Short answer: No.
I alluded a little the other day to this, but I think it’s a discussion worthy of its own topic anyway.
Every couple of years or so, Sky One gets a new controller – most recently Stuart Murphy who was appointed at the start of this year. Every new channel controller wants to make his or her mark, and that’s always been the case with Sky One – or indeed any other channel. More than once we’ve heard that a channel controller of Sky One wants to make it a bit more like HBO in the US.
The problem is that HBO is sold as a specific add-on in the US, whereas Sky One is usually sold in a basic entertainment pack in the UK. In the US they’d talk about the former being “premium cable” while the latter is “basic cable.” That means that the amount the channel receives per subscriber is much less than what HBO gets.
Let’s take a bit of a look at HBO. It’s certainly not like any UK channel. First of all, it’s actually a pacakge of channels with HBO being the main brand. Most of the secondary channels show repeats of the main channel’s fare, but as well as original dramas and comedy, HBO largely shows first run films (a la Sky Movies), plenty of boxing (sometimes on a pay-per-view basis), and sex “documentaries”. How much subscribers pay can vary by cable or satellite dish operator, and other packages subscribed to, but it’s clear that HBO is getting around $35 a month per subscriber for its offerings.
The key thing for HBO then, is to ensure that it has a package that’s attractive enough for people to keep subscribing to it on top of their “basic” cable bill.
When we think of HBO in the UK, we think of The Wire, The Sopranos, Entourage, Sex and the City, Generation Kill, True Blood and Curb Your Enthusiasm amongst others. But the reality is that those are (or were) all Sunday night shows. And they’re then repeated – a lot – during the week.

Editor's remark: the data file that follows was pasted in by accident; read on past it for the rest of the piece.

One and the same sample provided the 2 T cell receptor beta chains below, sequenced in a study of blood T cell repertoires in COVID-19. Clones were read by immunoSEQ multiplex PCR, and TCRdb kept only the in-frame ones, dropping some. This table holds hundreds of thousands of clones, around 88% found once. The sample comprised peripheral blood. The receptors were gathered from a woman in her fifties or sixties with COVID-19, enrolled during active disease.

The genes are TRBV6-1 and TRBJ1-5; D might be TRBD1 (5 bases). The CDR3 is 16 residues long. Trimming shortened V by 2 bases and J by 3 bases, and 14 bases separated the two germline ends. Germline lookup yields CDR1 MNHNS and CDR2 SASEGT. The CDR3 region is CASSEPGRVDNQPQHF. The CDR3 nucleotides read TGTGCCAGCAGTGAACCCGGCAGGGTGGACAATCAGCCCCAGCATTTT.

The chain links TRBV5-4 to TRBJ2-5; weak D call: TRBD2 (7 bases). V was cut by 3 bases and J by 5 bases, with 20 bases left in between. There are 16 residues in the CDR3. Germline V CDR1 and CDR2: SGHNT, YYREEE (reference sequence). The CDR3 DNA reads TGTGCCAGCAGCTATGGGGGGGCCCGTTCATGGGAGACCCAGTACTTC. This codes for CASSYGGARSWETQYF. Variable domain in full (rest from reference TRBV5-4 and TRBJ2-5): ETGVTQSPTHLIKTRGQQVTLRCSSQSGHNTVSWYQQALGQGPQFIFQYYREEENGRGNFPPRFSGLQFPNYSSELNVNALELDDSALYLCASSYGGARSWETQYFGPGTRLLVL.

So last Sunday there was an airing of the film Marley and Me, followed by new epsiodes of Curb Your Enthusiasm and Bored To Death (coming sooner or later to a UK broadcaster I’ve no doubt). These are then repeated before another movie – the most recent Mummy film.
The rest of the week is just a succession of films with the only other new programme being an episode of Real Time with Bill Maher on Friday evening at 10pm. Otherwise, there are a few repeats of these shows scattered about.
Daytime and late night is the same. The only other HBO produced show that week is an episode of Taxicab Confessions and a “First Look” at a new film.
In effect, then, HBO is actually Sky Movies Premiere with a few original productions scattered within.
That’s quite interesting because next year HBO launches its next mega-production: The Pacific. From the producers of Band of Brothers, it’s a sort of sequel set in the Pacific rather than Europe. In the UK, Sky has bought the rights to it – no doubt at great cost – with the result that it’s going to be shown on Sky Movies and not Sky One. If Sky One was really the UK’s HBO, then surely it’d be there.
Now I’m not trying to knock Sky One too much. It picks up a good selection of US dramas – although they’re nearly all free-to-air shows in the US. And it makes the odd drama. While series like Dream Team and Mile High are long gone, it produces a Terry Pratchett two-parter each year, and made the well-regarded Skellig last year.
It’s also worth noting that HBO makes a series of well-regarded one-off dramas, often being co-productions with the BBC such as the forthcoming Emmy-winning Into The Storm about Churchill, a sequel of sorts to The Gathering Storm.
But Sky One has struggled with home-grown comedy. And it actually seems to be making more gameshows and talk shows than anything else right now. Last week we heard about a commission for a gameshow called Sell Me The Answer to run alongside the previously announced Angela and Friends (which sounds a bit like Loose Women and is probably hoping to be like ABC’s The View in the US).
Aside from the aforementioned big dramas, there was also The Take recently and the forthcoming Strike Back based on some Chris Ryan novels. These are obviously costly, but perhaps a little more ITV than HBO? However it’s unfair to judge the latter until we see it. They’ve also got a They Think It’s All Over -type comedy panel show, and to be fair, their Twelve Days of Christmas short films initiative sounds very interesting.
Otherwise it’s mostly studio gameshows. We’ve had Don’t Forget the Lyrics, Smarter than a Ten Year Old (with its bewildering array of presenters), and there’s the forthcoming Just Dance.
There are the odd documentaries including Ross Kemp’s surprisingly good series, Justin Lee Collins’ “In At The Deep End” style series recently (although he’s been snapped up by Five now), the curiously funded UK Border Force, and a forthcoming Bird Watching programme with Bill Bailey.
Yet when all’s said and done, Sky One is its own beast. It’s not HBO. It’s not BBC1 or ITV1. It needs to follow its own path.
And if proof be needed, today comes news that Sky has commissioned a couple of shows based around renowned “psychic” Derek Acorah performing a “Live Séance” with the recently deceased Michael Jackson. I’m not making this up. Sky One isn’t HBO. It’s Living TV.
Is Sky One Becoming the UK’s HBO?
Short answer: No.